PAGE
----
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Friday, March 09, 2018

Too Hot to Handle: Eternity In Their Hearts

In which our regular writers toss around subjects a little more volatile than usual.

In Ecclesiastes, Solomon makes the argument that God has put a longing for the eternal into the human heart, yet seems to have provided less revelation about eternity than some of us might wish. And notwithstanding the fact that we’ve had plenty more prophetic revelation since the book of Ecclesiastes was written, we still have a tendency to speculate about what lies in store for us at the end of history as we move into eternity.

Tom: We’re discussing a recent Todd Billings post at Christianity Today entitled “The New View of Heaven Is Too Small”. What was your last point, IC?

Immanuel Can: Serious Christians need some kind of counter to the common misconception that the eternal state involves a lot of unrelenting, undifferentiated, disembodied, white-clad, purposeless hanging about on clouds …

Dull and Undifferentiated

Tom: Oh, I absolutely agree. That’s a pretty bleak way to spend eternity.

When we speak of the “Christian hope”, the only honest way we can present that is by using the language of scripture. The problem for many Christians, I think, is not that we don’t have adequate information from God to fill us with hope, but that we tend to ignore, distort or make false assumptions about the information we do have. That’s why I wrote a post two weeks ago or so laying out the things that Peter and Paul tell us we may “hope” for. Speculating about what else may happen in the absence of further information from God is a fruitless and counterproductive exercise.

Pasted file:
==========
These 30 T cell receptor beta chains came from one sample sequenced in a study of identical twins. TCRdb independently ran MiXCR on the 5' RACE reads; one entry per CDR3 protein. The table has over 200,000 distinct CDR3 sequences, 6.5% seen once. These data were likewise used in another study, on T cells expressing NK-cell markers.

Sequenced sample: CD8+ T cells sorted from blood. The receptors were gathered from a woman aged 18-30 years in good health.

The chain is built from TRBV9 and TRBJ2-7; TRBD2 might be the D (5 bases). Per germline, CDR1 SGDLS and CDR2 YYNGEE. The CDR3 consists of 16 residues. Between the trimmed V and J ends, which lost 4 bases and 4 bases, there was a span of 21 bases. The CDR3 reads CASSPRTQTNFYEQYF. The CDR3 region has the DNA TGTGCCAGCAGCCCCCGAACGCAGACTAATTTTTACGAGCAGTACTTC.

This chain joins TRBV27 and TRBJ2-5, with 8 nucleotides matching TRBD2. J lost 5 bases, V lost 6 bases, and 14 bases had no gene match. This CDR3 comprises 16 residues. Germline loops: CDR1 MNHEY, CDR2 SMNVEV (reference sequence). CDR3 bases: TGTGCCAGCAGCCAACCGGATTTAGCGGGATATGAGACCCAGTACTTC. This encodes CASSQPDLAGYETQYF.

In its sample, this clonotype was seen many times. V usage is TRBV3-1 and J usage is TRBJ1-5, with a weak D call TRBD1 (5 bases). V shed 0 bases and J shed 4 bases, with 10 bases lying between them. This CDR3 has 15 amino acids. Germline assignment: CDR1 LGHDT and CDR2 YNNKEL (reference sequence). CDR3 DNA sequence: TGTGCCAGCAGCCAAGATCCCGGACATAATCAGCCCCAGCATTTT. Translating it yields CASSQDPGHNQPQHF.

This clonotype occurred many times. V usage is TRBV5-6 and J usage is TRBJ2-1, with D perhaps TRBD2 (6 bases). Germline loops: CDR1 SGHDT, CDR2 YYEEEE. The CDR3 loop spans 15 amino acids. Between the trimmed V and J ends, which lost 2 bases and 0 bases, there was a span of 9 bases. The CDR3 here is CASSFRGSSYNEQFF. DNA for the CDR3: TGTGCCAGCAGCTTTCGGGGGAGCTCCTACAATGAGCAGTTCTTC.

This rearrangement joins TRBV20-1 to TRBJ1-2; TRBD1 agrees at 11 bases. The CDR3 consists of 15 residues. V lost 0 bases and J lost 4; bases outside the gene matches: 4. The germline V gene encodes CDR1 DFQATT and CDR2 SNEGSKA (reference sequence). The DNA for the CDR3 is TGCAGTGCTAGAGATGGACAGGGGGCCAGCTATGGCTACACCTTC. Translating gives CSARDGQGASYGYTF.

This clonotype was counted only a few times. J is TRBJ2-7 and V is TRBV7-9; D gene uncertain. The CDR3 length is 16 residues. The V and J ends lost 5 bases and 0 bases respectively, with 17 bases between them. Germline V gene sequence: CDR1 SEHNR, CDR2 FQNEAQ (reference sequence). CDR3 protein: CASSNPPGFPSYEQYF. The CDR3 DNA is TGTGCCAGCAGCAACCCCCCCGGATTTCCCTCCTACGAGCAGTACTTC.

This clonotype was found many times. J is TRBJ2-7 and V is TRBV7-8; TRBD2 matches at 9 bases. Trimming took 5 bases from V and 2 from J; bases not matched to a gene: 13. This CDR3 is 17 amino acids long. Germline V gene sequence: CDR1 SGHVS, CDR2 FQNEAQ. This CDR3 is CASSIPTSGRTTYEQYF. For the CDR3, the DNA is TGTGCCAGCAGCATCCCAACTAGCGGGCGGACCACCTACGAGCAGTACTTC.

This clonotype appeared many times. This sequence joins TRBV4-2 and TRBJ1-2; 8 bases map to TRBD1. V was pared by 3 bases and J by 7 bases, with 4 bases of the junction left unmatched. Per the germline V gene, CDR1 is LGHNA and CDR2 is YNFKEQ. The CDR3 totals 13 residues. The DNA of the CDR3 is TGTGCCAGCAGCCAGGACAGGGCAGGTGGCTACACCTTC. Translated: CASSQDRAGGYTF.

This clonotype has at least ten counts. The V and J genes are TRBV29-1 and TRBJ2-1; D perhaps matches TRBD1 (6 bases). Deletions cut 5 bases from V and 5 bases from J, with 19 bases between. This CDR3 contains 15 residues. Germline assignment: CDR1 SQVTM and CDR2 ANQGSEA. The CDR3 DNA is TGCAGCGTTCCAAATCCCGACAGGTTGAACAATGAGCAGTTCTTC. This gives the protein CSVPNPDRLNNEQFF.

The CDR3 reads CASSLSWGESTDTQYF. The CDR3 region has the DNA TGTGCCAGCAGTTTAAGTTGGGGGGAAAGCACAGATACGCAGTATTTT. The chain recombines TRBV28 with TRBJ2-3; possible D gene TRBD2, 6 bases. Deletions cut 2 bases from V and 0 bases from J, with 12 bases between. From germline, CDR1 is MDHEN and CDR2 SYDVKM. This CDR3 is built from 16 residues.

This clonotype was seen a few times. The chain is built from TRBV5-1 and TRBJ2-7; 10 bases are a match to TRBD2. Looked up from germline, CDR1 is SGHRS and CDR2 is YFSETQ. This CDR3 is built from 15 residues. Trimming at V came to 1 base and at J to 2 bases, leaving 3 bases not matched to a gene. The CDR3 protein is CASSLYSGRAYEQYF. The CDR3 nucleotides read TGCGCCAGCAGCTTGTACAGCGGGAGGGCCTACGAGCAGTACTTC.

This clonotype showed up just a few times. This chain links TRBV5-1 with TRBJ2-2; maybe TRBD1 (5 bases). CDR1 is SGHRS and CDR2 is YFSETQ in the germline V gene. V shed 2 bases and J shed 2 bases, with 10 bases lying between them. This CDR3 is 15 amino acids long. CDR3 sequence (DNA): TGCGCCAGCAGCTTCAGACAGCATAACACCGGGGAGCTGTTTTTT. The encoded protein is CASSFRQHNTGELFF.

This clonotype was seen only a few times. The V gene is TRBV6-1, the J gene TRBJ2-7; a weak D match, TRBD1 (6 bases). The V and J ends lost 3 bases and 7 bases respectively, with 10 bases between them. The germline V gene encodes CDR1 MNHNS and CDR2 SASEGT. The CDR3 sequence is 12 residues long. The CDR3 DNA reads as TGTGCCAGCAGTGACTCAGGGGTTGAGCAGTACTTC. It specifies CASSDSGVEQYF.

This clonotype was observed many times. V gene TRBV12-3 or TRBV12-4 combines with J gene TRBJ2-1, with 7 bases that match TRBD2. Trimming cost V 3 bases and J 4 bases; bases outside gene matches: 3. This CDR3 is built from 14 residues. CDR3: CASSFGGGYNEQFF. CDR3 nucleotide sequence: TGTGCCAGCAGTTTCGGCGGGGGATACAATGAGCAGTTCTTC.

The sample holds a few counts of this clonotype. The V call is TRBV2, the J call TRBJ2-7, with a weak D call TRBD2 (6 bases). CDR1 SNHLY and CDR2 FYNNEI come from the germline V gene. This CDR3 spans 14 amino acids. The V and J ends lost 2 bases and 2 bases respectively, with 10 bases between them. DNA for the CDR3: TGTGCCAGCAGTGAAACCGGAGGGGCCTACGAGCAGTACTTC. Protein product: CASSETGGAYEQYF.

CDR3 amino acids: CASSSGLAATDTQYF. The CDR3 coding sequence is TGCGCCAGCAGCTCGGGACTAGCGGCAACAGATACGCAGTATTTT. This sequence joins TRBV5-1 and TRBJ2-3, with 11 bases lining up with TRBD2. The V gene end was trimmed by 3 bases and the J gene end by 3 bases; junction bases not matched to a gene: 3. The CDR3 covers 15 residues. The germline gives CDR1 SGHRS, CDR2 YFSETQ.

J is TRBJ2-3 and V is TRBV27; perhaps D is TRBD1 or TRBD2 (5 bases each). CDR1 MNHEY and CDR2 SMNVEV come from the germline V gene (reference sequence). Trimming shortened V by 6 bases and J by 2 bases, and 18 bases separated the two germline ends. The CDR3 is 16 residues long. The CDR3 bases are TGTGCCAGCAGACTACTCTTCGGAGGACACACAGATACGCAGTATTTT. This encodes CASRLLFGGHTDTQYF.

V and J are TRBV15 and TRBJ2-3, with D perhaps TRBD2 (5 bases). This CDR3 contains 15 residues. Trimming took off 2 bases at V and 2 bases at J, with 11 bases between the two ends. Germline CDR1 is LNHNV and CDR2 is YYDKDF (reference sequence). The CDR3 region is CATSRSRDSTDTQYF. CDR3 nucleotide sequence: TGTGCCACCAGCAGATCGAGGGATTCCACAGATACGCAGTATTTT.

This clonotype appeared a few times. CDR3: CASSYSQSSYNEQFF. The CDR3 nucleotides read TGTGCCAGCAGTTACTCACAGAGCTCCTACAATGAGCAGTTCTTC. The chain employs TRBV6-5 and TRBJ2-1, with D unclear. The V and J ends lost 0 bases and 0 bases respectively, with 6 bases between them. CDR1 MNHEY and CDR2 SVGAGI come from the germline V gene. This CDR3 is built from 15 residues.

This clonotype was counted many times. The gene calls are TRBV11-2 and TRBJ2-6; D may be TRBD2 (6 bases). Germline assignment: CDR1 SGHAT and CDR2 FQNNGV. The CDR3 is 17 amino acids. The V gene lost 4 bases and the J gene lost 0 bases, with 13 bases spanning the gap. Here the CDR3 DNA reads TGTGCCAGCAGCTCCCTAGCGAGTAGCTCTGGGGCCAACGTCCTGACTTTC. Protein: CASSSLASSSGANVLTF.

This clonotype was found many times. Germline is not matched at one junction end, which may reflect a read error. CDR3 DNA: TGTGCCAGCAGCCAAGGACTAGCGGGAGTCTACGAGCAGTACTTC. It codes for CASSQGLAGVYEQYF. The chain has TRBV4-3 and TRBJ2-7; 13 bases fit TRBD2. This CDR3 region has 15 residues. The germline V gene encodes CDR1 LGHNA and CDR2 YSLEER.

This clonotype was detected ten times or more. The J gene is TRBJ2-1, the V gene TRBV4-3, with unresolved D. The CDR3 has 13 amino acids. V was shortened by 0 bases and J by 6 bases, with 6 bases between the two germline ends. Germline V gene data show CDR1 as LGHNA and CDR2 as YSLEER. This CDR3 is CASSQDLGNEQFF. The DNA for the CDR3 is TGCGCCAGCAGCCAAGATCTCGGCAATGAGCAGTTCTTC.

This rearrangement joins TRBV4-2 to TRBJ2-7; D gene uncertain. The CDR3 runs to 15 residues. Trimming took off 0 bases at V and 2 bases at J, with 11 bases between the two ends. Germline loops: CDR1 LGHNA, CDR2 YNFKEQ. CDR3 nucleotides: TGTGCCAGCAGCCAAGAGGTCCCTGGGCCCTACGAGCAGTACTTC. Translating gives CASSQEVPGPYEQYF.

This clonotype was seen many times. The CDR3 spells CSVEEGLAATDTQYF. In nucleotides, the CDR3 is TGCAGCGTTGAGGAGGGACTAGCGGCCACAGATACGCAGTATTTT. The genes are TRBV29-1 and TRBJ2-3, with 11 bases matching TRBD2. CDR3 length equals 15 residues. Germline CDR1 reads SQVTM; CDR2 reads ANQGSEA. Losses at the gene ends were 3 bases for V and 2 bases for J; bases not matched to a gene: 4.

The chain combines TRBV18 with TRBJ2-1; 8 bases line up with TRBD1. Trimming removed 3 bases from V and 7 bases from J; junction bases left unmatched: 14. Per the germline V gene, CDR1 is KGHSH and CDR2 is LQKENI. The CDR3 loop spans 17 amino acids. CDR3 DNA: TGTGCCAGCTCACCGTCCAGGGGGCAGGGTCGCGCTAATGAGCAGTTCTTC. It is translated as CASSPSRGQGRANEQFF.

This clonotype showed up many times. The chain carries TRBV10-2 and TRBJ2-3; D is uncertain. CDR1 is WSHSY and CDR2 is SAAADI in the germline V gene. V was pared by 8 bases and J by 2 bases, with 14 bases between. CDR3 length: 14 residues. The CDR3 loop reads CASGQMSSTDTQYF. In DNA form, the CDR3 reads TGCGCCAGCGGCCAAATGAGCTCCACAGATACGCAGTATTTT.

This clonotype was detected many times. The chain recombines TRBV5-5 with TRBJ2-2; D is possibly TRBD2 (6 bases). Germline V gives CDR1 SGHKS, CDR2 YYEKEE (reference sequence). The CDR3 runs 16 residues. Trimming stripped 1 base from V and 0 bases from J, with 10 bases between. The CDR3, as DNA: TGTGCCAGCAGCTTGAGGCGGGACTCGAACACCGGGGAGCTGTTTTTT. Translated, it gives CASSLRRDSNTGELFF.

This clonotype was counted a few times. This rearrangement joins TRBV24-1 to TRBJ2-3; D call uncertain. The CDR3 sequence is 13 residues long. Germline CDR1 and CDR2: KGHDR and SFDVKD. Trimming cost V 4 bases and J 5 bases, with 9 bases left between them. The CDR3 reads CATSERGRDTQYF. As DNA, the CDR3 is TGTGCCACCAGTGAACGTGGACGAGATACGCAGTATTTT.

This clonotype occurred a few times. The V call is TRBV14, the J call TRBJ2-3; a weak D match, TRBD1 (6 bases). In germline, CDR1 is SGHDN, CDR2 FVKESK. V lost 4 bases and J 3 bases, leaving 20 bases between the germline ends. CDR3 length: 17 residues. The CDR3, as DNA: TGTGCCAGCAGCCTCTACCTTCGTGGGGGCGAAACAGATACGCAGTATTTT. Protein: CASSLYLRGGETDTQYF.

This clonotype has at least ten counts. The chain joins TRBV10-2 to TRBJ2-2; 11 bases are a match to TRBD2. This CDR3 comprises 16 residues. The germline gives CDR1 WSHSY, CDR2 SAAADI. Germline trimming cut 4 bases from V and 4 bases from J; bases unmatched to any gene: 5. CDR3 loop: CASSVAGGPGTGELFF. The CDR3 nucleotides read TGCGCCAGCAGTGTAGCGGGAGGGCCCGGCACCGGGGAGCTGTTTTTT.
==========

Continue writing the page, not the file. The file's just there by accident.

IC: Worse than that, I think. It’s actually very discouraging to anyone who might otherwise be attracted to the true hope God has given us.

Tom: Yes, I was too polite. In any case, if we are to avoid dull, undifferentiated concepts of eternity, we’re best to pay greater attention to the details we HAVE been given. And there seems to be a lot of confusion even there. I’m not speaking of whether we understand any particular image found in Revelation allegorically or literally. But sometimes our popular ideas about eternity are completely disconnected from the text or pulled right out of the air.